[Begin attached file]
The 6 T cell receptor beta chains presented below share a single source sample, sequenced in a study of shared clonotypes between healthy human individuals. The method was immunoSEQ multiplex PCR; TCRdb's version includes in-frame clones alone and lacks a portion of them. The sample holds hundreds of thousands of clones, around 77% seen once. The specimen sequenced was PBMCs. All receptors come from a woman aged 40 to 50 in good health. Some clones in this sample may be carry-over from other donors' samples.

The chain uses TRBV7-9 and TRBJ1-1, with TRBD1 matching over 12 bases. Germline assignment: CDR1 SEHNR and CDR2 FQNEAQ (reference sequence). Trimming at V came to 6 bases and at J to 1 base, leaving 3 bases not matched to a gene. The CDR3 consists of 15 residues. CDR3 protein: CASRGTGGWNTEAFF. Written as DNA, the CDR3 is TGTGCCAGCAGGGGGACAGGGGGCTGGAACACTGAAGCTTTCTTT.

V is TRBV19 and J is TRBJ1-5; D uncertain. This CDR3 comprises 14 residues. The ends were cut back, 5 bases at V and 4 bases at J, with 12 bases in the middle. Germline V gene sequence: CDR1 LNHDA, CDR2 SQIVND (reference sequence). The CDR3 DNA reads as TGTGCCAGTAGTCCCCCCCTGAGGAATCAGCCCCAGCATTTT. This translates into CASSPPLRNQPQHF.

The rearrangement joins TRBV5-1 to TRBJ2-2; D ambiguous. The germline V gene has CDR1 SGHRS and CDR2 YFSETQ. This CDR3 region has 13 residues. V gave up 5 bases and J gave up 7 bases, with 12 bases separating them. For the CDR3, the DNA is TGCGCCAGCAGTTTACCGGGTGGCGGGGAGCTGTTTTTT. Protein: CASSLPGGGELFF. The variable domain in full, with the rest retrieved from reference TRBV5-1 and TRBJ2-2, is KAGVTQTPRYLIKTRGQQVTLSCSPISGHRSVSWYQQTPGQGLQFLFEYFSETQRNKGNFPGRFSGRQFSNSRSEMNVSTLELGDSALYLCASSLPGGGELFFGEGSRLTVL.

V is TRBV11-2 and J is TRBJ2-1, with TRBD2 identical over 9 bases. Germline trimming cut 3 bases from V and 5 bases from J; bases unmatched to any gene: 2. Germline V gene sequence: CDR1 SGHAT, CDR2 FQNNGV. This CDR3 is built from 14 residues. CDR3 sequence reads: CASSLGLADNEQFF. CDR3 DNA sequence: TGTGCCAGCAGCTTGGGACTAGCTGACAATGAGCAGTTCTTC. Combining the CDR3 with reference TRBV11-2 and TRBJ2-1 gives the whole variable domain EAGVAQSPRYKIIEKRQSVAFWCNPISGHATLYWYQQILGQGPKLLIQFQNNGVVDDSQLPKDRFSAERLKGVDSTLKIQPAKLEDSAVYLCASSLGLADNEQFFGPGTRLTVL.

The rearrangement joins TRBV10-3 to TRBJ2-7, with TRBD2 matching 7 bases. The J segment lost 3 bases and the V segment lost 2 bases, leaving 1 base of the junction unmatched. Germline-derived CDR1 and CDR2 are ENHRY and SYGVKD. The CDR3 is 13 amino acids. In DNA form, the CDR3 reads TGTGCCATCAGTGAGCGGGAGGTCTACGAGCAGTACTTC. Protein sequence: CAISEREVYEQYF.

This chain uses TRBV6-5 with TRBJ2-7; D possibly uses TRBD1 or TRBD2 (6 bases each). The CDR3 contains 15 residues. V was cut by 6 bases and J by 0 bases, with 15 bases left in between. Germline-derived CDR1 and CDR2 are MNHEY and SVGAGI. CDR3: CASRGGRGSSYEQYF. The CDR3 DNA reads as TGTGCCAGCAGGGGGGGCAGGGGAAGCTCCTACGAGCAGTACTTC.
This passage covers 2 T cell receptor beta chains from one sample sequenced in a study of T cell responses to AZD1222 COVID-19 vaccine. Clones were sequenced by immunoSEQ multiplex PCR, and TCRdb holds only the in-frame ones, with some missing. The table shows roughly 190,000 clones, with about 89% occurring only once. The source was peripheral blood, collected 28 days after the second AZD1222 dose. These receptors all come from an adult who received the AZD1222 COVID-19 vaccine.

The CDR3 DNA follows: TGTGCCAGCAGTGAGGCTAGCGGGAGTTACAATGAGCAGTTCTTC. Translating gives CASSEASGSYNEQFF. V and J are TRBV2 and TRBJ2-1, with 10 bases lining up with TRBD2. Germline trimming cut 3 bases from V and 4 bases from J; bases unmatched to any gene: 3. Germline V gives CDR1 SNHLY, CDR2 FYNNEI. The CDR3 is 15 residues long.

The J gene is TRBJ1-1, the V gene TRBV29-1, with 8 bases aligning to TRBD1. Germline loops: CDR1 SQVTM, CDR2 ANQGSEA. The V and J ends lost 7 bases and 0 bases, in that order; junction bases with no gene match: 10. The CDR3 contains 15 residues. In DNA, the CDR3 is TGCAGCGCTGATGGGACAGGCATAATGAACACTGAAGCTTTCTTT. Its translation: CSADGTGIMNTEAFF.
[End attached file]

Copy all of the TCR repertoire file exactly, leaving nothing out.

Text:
The 6 T cell receptor beta chains presented below share a single source sample, sequenced in a study of shared clonotypes between healthy human individuals. The method was immunoSEQ multiplex PCR; TCRdb's version includes in-frame clones alone and lacks a portion of them. The sample holds hundreds of thousands of clones, around 77% seen once. The specimen sequenced was PBMCs. All receptors come from a woman aged 40 to 50 in good health. Some clones in this sample may be carry-over from other donors' samples.

The chain uses TRBV7-9 and TRBJ1-1, with TRBD1 matching over 12 bases. Germline assignment: CDR1 SEHNR and CDR2 FQNEAQ (reference sequence). Trimming at V came to 6 bases and at J to 1 base, leaving 3 bases not matched to a gene. The CDR3 consists of 15 residues. CDR3 protein: CASRGTGGWNTEAFF. Written as DNA, the CDR3 is TGTGCCAGCAGGGGGACAGGGGGCTGGAACACTGAAGCTTTCTTT.

V is TRBV19 and J is TRBJ1-5; D uncertain. This CDR3 comprises 14 residues. The ends were cut back, 5 bases at V and 4 bases at J, with 12 bases in the middle. Germline V gene sequence: CDR1 LNHDA, CDR2 SQIVND (reference sequence). The CDR3 DNA reads as TGTGCCAGTAGTCCCCCCCTGAGGAATCAGCCCCAGCATTTT. This translates into CASSPPLRNQPQHF.

The rearrangement joins TRBV5-1 to TRBJ2-2; D ambiguous. The germline V gene has CDR1 SGHRS and CDR2 YFSETQ. This CDR3 region has 13 residues. V gave up 5 bases and J gave up 7 bases, with 12 bases separating them. For the CDR3, the DNA is TGCGCCAGCAGTTTACCGGGTGGCGGGGAGCTGTTTTTT. Protein: CASSLPGGGELFF. The variable domain in full, with the rest retrieved from reference TRBV5-1 and TRBJ2-2, is KAGVTQTPRYLIKTRGQQVTLSCSPISGHRSVSWYQQTPGQGLQFLFEYFSETQRNKGNFPGRFSGRQFSNSRSEMNVSTLELGDSALYLCASSLPGGGELFFGEGSRLTVL.

V is TRBV11-2 and J is TRBJ2-1, with TRBD2 identical over 9 bases. Germline trimming cut 3 bases from V and 5 bases from J; bases unmatched to any gene: 2. Germline V gene sequence: CDR1 SGHAT, CDR2 FQNNGV. This CDR3 is built from 14 residues. CDR3 sequence reads: CASSLGLADNEQFF. CDR3 DNA sequence: TGTGCCAGCAGCTTGGGACTAGCTGACAATGAGCAGTTCTTC. Combining the CDR3 with reference TRBV11-2 and TRBJ2-1 gives the whole variable domain EAGVAQSPRYKIIEKRQSVAFWCNPISGHATLYWYQQILGQGPKLLIQFQNNGVVDDSQLPKDRFSAERLKGVDSTLKIQPAKLEDSAVYLCASSLGLADNEQFFGPGTRLTVL.

The rearrangement joins TRBV10-3 to TRBJ2-7, with TRBD2 matching 7 bases. The J segment lost 3 bases and the V segment lost 2 bases, leaving 1 base of the junction unmatched. Germline-derived CDR1 and CDR2 are ENHRY and SYGVKD. The CDR3 is 13 amino acids. In DNA form, the CDR3 reads TGTGCCATCAGTGAGCGGGAGGTCTACGAGCAGTACTTC. Protein sequence: CAISEREVYEQYF.

This chain uses TRBV6-5 with TRBJ2-7; D possibly uses TRBD1 or TRBD2 (6 bases each). The CDR3 contains 15 residues. V was cut by 6 bases and J by 0 bases, with 15 bases left in between. Germline-derived CDR1 and CDR2 are MNHEY and SVGAGI. CDR3: CASRGGRGSSYEQYF. The CDR3 DNA reads as TGTGCCAGCAGGGGGGGCAGGGGAAGCTCCTACGAGCAGTACTTC.
This passage covers 2 T cell receptor beta chains from one sample sequenced in a study of T cell responses to AZD1222 COVID-19 vaccine. Clones were sequenced by immunoSEQ multiplex PCR, and TCRdb holds only the in-frame ones, with some missing. The table shows roughly 190,000 clones, with about 89% occurring only once. The source was peripheral blood, collected 28 days after the second AZD1222 dose. These receptors all come from an adult who received the AZD1222 COVID-19 vaccine.

The CDR3 DNA follows: TGTGCCAGCAGTGAGGCTAGCGGGAGTTACAATGAGCAGTTCTTC. Translating gives CASSEASGSYNEQFF. V and J are TRBV2 and TRBJ2-1, with 10 bases lining up with TRBD2. Germline trimming cut 3 bases from V and 4 bases from J; bases unmatched to any gene: 3. Germline V gives CDR1 SNHLY, CDR2 FYNNEI. The CDR3 is 15 residues long.

The J gene is TRBJ1-1, the V gene TRBV29-1, with 8 bases aligning to TRBD1. Germline loops: CDR1 SQVTM, CDR2 ANQGSEA. The V and J ends lost 7 bases and 0 bases, in that order; junction bases with no gene match: 10. The CDR3 contains 15 residues. In DNA, the CDR3 is TGCAGCGCTGATGGGACAGGCATAATGAACACTGAAGCTTTCTTT. Its translation: CSADGTGIMNTEAFF.